I’m making that up, but have you ever shot stereo?


Duplicating the mono track is probably the best solution for you…

  • Live mixers/PA systems are almost always set-up for mono because people sitting on both sides need to hear the same thing. That’s true for churches and it’s true for Rolling Stones concerts.

In churches and small music venues some sound usually comes from the stage (drums & amplified instruments, etc.) and some sound comes from the PA system (vocals). A choir may be a mix of direct-acoustic and amplified sound through the PA.

  • In the recording, you’d usually like to include some audience/congregation sound which you don’t want mixed-into the live PA system. Of course, those channels are only faded-up where appropriate.

…All of that means if you record from the PA mixer you are not getting the best mix and for a “professional” recording you need a separate mixer or multi-track audio interface (or a mixer that allows multiple mixes) for the recording. You can “split” the PA microphones, or some mixers have individual channel-outputs, and then you need additional mics for instruments that are not sent through the PA system and for the audience/congregation.

…As a compromise you might try recording the left channel from the PA mixer and the right channel from a microphone. (You’d need a small-inexpensive mixer for that, if-only to use as a mic-preamp). Then, mix that to mono (so it doesn’t sound unnatural) and duplicate for a “stereo” formatted file. (Or, just record in stereo with both mixer-inputs panned to center.)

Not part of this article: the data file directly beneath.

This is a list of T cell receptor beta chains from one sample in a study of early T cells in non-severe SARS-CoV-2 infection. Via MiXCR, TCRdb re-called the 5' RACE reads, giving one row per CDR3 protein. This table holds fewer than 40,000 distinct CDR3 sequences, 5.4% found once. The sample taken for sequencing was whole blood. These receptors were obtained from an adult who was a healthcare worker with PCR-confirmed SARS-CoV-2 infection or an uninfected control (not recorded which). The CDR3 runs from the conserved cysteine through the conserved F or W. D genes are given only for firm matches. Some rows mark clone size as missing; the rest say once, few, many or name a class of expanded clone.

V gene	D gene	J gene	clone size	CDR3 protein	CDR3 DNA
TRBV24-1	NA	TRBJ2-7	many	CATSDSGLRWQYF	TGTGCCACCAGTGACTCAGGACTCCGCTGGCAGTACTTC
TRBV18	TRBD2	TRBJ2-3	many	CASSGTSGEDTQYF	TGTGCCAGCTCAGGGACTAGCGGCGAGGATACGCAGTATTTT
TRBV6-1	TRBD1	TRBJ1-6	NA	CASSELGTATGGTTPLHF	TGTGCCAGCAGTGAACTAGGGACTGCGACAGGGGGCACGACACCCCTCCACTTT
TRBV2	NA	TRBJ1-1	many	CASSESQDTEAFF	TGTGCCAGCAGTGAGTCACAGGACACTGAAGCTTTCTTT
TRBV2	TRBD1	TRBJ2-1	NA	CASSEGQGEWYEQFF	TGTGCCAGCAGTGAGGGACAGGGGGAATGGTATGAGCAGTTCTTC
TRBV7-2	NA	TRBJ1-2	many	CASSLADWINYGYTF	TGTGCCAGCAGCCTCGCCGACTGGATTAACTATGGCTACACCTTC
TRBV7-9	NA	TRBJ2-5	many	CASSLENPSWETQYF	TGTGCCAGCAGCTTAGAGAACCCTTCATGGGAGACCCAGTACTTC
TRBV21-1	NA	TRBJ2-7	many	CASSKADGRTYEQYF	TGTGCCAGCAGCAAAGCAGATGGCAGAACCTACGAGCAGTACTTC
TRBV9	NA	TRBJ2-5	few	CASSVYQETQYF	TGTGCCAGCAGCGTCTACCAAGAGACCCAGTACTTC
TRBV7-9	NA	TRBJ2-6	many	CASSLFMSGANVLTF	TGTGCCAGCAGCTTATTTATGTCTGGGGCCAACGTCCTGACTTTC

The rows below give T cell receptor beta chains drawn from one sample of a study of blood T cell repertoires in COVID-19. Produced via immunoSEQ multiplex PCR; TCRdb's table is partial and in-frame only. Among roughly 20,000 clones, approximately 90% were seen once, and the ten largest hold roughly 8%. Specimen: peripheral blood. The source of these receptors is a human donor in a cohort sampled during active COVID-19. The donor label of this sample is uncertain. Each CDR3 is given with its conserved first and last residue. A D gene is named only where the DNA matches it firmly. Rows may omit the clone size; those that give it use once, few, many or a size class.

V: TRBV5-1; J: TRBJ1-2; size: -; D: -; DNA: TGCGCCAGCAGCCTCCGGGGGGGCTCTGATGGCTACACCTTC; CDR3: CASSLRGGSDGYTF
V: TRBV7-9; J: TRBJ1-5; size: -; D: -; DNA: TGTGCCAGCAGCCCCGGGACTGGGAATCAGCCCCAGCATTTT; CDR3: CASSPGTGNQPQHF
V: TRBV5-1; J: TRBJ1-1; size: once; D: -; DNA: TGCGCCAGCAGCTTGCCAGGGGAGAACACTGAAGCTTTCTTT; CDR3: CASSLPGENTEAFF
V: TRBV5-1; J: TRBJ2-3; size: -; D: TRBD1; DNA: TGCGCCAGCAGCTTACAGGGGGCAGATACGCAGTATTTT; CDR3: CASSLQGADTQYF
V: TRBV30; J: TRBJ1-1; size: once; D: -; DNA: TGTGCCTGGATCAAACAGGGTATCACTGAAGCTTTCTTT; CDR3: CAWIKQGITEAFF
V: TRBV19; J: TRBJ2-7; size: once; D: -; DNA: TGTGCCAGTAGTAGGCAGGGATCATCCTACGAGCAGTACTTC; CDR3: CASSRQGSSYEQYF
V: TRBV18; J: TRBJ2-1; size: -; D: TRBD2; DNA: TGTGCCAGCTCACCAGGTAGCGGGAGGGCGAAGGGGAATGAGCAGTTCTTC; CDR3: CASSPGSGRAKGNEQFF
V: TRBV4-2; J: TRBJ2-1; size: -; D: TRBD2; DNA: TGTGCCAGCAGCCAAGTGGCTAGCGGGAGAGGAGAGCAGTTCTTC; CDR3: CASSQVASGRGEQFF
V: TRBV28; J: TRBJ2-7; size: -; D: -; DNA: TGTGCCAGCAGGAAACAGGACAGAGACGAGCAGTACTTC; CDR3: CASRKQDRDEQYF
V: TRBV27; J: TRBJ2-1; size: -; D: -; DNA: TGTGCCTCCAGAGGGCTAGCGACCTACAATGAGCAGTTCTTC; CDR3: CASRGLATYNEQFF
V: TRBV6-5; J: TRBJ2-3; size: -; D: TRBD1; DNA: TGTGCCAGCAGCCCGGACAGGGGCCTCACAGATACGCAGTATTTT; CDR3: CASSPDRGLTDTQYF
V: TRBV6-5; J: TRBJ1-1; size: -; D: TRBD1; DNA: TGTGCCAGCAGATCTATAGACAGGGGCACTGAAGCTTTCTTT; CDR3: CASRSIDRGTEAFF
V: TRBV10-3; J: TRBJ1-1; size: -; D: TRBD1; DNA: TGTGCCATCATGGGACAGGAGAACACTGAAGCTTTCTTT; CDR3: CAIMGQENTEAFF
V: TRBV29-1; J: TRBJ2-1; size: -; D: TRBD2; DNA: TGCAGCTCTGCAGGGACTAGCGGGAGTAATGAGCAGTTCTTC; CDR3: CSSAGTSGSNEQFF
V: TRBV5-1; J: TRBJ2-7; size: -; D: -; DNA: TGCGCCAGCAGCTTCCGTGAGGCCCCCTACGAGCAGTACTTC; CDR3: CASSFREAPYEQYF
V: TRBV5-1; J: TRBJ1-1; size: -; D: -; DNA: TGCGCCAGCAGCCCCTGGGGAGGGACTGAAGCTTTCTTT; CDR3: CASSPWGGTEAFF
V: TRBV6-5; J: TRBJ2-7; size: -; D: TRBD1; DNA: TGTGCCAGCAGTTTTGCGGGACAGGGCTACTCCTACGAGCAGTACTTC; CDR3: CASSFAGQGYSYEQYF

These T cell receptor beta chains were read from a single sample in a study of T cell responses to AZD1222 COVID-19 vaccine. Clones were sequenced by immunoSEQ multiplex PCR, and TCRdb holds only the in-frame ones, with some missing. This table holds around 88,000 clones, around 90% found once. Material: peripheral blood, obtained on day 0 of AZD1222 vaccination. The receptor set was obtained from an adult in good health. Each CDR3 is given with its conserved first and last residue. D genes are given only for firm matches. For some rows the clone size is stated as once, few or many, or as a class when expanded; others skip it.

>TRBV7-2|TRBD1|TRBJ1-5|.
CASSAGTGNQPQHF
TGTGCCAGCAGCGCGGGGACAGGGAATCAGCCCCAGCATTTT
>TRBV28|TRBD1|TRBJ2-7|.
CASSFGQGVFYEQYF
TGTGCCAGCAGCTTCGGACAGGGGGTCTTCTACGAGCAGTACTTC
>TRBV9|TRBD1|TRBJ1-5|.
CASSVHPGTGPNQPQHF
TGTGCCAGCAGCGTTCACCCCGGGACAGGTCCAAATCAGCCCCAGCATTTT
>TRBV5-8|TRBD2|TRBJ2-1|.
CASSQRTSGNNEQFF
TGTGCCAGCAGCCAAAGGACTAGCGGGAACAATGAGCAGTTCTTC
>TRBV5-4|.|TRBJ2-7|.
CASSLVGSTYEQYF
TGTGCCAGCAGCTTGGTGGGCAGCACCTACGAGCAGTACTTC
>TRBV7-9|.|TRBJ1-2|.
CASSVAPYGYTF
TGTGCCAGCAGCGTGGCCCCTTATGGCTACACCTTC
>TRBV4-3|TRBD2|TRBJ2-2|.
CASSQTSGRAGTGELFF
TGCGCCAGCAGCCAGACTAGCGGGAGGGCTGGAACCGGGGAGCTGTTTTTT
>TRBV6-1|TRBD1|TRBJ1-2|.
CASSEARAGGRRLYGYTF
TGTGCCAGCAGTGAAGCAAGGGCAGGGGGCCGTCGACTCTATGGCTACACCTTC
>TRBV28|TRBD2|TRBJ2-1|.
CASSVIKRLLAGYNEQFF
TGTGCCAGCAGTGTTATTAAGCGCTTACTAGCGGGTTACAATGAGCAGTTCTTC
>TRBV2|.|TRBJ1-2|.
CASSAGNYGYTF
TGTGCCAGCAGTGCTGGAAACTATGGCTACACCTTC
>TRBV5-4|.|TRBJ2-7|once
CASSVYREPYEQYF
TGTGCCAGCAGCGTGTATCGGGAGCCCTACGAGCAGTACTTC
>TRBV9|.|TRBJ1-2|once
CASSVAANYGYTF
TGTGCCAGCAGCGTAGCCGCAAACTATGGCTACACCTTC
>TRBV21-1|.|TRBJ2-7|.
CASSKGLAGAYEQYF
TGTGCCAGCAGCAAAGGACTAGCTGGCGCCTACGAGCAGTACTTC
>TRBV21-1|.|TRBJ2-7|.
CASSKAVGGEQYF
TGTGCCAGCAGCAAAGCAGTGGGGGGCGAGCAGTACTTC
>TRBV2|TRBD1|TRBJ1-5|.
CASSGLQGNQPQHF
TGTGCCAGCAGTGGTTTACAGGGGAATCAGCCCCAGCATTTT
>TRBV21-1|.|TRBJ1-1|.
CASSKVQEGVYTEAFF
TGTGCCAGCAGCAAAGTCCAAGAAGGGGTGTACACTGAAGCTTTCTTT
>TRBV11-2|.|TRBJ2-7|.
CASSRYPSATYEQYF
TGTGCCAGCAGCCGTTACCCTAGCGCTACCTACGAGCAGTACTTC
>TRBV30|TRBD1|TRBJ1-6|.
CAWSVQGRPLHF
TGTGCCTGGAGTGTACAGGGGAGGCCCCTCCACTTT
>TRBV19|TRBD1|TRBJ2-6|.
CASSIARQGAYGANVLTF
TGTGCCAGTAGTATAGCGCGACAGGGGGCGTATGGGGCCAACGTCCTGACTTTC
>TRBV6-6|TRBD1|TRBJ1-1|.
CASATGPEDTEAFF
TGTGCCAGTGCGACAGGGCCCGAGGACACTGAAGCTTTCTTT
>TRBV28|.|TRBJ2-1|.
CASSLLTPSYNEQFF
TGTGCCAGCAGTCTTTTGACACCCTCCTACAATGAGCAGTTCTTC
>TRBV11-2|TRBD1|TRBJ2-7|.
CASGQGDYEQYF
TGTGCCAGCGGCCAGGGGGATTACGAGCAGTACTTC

Thank you DVDdoug and kozikowski… you have given me great ammunition to work with which I will put to use.

Right now, I am doing all of the segments myself – music, talking, praying and preaching – from my home office.

The radio station will be putting up my first show this Sunday, which is mono. Now I’ve just finished my 2nd show for next week and it is getting better and better all the time… however that’s the one I was asking if I could turn into stereo – so I will try this “duplicating” the track that you said, and see how it goes.

The next show I will be starting after this, tomorrow, is #3 and I will see if I can get that into stereo right off.

Thank you so much for your help…


I will try this “duplicating” the track that you said, and see how it goes.

It should go into a stereo show that sounds mono. That’s what duplication does.

The official obsessive name for that isn’t stereo, it’s two-track mono.

Stereo is where the sopranos and altos are mostly on the left and tenors and basses are mostly on the right.

I am doing all of the segments myself – music, talking, praying and preaching – from my home office.

Maybe you could talk about that a little more. I think the mental picture we have is stunningly different from what you’re actually doing.

Given enough time and using overdubbing and other sound production tricks, you could perform an entire Sunday yourself including multi-voice choir. But I suspect you’re not doing that, either.


Hello Folks!

I’m back… I am now starting a brand new project and going along with the Tutorial…

However, when I get to setting the stereo feature, the input channel only shows mono – even when I go to Edit Preference, it only gives me Mono option.